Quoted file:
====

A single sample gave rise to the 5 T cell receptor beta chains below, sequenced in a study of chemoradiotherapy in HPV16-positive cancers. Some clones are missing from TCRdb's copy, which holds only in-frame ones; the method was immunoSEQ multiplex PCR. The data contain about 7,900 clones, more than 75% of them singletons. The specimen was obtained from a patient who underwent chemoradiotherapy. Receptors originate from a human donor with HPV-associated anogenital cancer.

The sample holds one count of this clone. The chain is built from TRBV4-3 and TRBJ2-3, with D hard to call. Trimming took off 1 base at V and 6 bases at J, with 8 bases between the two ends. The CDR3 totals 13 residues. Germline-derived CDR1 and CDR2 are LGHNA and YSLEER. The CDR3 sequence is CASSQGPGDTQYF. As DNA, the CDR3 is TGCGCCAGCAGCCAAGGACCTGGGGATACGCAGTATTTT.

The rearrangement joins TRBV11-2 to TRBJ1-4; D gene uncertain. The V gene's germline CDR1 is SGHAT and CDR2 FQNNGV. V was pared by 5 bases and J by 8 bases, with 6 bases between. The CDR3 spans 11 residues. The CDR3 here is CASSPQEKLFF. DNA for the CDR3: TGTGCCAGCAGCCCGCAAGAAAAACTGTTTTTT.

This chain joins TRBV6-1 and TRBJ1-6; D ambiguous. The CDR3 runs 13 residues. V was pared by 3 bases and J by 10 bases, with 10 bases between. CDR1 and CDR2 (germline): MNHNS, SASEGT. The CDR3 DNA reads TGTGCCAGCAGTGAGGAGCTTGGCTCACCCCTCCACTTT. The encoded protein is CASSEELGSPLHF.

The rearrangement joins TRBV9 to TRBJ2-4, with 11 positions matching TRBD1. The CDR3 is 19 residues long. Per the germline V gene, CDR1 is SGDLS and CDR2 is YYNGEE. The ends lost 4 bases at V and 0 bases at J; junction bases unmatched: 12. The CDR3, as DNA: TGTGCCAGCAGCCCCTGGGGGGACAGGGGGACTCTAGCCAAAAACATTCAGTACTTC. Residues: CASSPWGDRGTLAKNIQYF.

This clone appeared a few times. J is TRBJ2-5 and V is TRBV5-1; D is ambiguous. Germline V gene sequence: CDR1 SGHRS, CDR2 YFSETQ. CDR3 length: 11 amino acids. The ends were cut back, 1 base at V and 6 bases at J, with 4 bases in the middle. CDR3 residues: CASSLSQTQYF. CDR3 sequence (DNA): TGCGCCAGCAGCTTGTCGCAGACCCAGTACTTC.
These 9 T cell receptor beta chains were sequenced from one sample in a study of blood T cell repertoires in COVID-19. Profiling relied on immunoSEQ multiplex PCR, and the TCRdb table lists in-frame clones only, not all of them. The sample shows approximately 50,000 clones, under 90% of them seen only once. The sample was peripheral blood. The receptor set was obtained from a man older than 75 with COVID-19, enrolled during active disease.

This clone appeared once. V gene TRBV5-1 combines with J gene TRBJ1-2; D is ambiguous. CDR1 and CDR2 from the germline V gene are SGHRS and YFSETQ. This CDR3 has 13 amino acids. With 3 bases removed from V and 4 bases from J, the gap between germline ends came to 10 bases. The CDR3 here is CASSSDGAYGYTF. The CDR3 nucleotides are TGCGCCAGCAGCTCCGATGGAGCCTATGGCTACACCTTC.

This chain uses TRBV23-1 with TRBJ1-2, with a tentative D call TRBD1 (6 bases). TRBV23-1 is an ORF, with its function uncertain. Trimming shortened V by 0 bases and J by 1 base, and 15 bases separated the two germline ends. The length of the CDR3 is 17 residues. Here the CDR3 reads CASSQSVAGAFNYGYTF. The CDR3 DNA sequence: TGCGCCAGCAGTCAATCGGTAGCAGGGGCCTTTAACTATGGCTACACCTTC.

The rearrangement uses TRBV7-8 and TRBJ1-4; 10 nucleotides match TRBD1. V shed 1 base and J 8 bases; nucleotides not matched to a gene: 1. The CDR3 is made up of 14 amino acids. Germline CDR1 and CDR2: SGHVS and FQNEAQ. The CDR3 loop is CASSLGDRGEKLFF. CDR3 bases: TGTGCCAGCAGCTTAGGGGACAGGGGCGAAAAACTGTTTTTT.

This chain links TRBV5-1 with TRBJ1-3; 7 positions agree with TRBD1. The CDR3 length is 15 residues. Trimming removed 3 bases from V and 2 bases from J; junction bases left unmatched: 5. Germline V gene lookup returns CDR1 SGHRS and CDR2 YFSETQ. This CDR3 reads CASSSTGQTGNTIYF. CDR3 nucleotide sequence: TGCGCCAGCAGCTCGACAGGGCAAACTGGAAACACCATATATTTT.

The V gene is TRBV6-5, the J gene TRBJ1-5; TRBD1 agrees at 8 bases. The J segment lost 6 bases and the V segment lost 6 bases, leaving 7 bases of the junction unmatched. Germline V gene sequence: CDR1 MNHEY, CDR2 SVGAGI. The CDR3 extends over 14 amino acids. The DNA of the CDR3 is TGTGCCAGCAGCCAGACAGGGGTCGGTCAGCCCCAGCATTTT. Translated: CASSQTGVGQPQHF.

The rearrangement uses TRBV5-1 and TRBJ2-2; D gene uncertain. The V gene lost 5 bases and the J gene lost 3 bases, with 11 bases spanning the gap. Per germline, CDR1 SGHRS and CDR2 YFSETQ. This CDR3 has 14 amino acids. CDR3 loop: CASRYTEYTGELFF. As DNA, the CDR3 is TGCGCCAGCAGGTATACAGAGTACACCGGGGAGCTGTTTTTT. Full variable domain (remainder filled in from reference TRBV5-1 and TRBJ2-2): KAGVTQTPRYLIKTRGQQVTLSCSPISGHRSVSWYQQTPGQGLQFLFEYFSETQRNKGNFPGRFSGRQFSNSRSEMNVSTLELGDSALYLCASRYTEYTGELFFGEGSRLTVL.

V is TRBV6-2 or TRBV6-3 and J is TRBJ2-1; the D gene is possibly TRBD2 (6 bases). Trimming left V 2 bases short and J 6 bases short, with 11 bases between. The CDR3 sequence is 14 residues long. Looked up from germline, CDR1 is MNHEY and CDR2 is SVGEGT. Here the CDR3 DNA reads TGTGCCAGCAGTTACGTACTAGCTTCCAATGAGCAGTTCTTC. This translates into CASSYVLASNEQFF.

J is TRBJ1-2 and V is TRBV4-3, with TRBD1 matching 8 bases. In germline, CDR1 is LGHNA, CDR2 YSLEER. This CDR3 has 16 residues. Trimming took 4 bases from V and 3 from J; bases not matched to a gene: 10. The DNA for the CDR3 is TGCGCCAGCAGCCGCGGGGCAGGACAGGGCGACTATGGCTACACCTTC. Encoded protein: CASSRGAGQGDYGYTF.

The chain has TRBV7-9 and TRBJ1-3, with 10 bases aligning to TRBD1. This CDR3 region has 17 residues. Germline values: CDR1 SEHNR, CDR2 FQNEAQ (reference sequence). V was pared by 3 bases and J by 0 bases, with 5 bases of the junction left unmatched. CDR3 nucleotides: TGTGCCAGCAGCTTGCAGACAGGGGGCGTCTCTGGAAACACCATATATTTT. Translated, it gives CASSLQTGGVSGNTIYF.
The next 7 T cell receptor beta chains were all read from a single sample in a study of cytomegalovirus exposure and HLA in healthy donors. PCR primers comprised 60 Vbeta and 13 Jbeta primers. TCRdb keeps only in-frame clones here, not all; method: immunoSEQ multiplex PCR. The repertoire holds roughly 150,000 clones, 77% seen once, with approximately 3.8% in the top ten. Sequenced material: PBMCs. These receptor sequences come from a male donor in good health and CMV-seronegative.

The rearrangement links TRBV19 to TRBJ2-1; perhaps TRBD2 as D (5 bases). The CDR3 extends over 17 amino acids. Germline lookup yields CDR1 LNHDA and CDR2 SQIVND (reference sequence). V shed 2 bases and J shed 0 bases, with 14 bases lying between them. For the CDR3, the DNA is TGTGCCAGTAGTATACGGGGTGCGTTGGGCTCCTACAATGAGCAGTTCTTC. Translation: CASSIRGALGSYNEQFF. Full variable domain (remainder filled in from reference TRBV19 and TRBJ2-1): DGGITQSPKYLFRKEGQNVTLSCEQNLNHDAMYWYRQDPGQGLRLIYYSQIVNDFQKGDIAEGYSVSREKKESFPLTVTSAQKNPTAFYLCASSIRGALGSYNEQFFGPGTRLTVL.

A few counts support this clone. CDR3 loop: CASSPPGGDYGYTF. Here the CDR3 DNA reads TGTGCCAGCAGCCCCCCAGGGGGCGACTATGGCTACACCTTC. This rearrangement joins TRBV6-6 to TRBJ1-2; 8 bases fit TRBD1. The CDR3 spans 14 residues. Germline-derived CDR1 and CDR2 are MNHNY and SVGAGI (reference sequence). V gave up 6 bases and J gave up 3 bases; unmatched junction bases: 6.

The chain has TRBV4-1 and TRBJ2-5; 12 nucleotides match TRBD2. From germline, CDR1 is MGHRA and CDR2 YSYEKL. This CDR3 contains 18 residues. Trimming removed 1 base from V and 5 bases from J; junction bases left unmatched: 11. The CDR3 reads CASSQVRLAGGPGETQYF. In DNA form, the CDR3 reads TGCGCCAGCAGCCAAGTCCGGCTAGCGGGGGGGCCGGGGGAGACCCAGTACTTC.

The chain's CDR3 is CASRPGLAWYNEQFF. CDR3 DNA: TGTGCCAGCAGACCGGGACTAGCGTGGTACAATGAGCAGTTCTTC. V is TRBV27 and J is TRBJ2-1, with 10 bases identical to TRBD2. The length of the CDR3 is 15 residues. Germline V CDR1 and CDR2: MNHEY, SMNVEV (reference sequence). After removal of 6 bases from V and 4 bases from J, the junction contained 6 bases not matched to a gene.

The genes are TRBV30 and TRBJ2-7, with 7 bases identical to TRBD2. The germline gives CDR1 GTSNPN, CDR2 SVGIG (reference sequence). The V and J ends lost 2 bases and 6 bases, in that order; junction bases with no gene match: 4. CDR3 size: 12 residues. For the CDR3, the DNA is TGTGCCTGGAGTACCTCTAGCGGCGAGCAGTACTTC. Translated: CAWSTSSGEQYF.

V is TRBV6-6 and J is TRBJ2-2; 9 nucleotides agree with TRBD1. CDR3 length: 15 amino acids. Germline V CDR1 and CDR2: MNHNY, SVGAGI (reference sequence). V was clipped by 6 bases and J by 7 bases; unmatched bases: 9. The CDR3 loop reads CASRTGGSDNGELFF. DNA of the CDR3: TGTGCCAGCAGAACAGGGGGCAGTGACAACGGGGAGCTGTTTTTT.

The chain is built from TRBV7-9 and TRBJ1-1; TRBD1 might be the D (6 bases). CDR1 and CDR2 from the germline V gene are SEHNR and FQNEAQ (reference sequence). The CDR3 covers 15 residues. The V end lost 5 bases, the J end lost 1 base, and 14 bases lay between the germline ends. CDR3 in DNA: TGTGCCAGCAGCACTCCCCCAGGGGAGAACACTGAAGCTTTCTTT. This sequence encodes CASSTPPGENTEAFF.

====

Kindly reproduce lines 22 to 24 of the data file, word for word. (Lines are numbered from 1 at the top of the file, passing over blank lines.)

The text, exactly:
The genes are TRBV30 and TRBJ2-7, with 7 bases identical to TRBD2. The germline gives CDR1 GTSNPN, CDR2 SVGIG (reference sequence). The V and J ends lost 2 bases and 6 bases, in that order; junction bases with no gene match: 4. CDR3 size: 12 residues. For the CDR3, the DNA is TGTGCCTGGAGTACCTCTAGCGGCGAGCAGTACTTC. Translated: CAWSTSSGEQYF.

V is TRBV6-6 and J is TRBJ2-2; 9 nucleotides agree with TRBD1. CDR3 length: 15 amino acids. Germline V CDR1 and CDR2: MNHNY, SVGAGI (reference sequence). V was clipped by 6 bases and J by 7 bases; unmatched bases: 9. The CDR3 loop reads CASRTGGSDNGELFF. DNA of the CDR3: TGTGCCAGCAGAACAGGGGGCAGTGACAACGGGGAGCTGTTTTTT.

The chain is built from TRBV7-9 and TRBJ1-1; TRBD1 might be the D (6 bases). CDR1 and CDR2 from the germline V gene are SEHNR and FQNEAQ (reference sequence). The CDR3 covers 15 residues. The V end lost 5 bases, the J end lost 1 base, and 14 bases lay between the germline ends. CDR3 in DNA: TGTGCCAGCAGCACTCCCCCAGGGGAGAACACTGAAGCTTTCTTT. This sequence encodes CASSTPPGENTEAFF.